1 Drawing on relationships
In Week 2 you learned how personal resilience is built by what you do and your wider relationships. How individuals draw upon relationships is particularly important in times of change – and can make the difference between feeling that you have some control over decisions and feeling overwhelmed by external events.
Activity 1 Drawing on relationships
Watch the video ‘Resilience and public health’ and note down your answers to the questions that follow.
- What are the three types of relationship that support people once they have got back on their feet (transformational resilience) to support career change?
- What do each of these relationships provide?
The answers have been presented in the form of a table below – with an additional column showing a summary of what these relationships bring.
|Type of relationship||Support provided|
|Close family and friends||Share values, understand outlook||Help us through|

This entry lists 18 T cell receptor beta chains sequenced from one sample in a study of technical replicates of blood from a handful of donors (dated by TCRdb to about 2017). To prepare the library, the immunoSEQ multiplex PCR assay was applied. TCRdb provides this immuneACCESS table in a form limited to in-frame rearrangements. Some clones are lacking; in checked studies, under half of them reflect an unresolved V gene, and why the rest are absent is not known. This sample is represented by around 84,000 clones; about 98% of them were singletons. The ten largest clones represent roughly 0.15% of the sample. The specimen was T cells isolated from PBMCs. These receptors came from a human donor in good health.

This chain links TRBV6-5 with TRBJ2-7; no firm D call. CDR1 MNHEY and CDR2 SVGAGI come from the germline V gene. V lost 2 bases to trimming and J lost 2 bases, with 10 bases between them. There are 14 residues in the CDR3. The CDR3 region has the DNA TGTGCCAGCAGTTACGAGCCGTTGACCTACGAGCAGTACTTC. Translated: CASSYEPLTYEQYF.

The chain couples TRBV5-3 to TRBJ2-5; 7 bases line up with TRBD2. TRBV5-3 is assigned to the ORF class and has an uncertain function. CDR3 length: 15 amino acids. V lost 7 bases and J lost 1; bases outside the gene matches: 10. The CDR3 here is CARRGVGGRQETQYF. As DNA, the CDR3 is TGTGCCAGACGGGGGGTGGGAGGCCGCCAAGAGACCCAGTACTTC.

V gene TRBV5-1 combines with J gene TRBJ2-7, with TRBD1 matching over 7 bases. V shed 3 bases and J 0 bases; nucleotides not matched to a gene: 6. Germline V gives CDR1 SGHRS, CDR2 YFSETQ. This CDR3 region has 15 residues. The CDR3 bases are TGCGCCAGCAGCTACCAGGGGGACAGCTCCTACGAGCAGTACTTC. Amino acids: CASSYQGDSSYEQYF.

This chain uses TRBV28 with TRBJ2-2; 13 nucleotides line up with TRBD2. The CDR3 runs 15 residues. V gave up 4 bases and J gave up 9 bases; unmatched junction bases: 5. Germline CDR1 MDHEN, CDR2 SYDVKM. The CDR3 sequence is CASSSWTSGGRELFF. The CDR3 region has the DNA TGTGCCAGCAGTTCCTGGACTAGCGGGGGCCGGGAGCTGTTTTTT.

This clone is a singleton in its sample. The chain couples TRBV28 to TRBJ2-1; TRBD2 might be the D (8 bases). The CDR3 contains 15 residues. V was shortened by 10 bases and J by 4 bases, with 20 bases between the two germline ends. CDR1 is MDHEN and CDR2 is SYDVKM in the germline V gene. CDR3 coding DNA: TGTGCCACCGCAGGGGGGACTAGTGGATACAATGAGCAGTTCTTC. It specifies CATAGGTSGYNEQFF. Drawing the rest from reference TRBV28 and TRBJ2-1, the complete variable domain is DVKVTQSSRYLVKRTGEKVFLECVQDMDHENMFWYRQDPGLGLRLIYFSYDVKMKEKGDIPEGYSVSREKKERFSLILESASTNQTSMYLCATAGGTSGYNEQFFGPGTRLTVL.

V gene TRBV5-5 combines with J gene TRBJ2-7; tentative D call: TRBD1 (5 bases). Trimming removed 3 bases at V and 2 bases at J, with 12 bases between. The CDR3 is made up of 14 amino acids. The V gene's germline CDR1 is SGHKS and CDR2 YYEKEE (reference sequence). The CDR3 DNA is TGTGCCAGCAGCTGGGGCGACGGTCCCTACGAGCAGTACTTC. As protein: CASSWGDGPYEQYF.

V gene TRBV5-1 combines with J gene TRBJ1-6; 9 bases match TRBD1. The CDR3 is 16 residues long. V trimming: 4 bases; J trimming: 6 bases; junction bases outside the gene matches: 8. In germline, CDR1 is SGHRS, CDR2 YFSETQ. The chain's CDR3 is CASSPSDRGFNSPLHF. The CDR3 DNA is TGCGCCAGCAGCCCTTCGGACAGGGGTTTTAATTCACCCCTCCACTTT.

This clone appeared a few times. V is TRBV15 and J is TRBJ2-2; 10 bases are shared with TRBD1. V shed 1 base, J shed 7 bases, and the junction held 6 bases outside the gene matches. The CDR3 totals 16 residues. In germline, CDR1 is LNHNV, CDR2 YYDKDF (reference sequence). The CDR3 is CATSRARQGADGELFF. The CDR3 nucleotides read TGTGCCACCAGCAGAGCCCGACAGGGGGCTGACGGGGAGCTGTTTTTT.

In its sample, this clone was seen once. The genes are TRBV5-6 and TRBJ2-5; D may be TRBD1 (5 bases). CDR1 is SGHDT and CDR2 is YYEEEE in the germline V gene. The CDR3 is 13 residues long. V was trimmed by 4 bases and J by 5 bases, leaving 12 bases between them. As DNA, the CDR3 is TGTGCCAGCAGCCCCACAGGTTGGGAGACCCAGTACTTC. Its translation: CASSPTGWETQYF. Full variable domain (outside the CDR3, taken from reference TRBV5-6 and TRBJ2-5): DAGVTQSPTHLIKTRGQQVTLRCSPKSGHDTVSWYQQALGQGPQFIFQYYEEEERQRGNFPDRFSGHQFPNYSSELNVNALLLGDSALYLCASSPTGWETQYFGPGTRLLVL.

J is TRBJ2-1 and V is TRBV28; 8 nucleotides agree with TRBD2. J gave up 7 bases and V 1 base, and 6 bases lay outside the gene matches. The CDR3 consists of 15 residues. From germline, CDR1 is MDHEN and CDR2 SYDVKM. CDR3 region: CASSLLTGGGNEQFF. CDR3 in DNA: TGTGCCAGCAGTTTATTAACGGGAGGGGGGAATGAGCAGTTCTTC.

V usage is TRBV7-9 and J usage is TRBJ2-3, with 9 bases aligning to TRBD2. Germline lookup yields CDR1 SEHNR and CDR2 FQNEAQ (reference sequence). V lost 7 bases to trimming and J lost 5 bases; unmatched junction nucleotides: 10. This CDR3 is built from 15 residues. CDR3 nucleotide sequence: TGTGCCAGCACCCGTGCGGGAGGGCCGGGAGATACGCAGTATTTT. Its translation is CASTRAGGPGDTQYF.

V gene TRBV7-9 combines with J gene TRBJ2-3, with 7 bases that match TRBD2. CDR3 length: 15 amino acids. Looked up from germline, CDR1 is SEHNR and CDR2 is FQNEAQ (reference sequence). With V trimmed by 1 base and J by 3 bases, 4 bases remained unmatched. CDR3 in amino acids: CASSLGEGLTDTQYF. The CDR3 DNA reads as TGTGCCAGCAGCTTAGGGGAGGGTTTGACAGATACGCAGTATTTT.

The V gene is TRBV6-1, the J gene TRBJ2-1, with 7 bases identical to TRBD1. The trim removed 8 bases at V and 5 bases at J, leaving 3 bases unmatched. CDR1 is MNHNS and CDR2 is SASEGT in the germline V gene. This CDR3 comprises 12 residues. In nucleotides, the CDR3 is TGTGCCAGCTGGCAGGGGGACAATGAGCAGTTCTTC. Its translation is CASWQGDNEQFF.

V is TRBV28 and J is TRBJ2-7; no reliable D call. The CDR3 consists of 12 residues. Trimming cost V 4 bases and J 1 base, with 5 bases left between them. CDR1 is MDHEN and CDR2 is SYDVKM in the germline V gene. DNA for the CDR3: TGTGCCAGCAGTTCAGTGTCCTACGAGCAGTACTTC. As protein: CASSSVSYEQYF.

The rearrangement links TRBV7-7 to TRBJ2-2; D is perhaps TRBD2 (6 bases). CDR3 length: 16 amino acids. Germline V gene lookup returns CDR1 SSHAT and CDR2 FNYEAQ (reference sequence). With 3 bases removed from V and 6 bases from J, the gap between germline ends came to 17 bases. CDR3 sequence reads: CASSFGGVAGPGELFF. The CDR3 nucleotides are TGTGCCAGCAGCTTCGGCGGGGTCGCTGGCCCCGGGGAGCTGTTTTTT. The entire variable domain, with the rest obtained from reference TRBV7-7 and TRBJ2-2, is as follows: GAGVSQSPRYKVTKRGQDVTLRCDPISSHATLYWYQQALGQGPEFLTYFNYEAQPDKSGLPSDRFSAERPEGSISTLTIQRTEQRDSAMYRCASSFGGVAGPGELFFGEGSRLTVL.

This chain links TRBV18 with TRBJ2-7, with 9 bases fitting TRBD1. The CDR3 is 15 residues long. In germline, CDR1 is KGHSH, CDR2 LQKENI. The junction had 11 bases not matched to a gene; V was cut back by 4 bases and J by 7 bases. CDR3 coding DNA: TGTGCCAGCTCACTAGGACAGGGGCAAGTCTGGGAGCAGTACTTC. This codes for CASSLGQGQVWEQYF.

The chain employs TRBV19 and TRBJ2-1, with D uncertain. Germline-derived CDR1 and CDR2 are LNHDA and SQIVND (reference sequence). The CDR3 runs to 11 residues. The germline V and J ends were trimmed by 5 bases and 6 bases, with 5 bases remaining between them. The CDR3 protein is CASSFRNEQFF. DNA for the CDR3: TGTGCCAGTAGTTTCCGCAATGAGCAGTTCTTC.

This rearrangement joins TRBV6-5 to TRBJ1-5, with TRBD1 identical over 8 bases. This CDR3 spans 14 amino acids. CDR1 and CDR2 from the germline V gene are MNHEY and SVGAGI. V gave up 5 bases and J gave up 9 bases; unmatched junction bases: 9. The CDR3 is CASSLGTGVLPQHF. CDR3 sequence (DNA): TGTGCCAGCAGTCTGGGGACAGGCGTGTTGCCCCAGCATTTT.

|Wider community||Know about different opportunities, have different perspectives||Help us on|
|Beyond us||Make decisions about our community||Help us feel heard|
Think about who would be in your wider community.
Redundancy is one externally imposed change that you may have no control over. Career resilience is required to focus on developing a new path for the future. Taking control may occur in other ways – you may have reflected upon the future direction of your sector (Week 3) and decided to take action by changing organisation, job role or mode of working. You may have reflected on your values and needs and decided to make a career change. Or you might be in a position where, for now, all you feel you can do is to keep on keeping on.
For each of these situations, building career resilience involves drawing on personal resources and relationships in order to deal with a changing employment environment. Understanding your career resilience means taking a closer look at how your personal resources, relationships and working environment work together.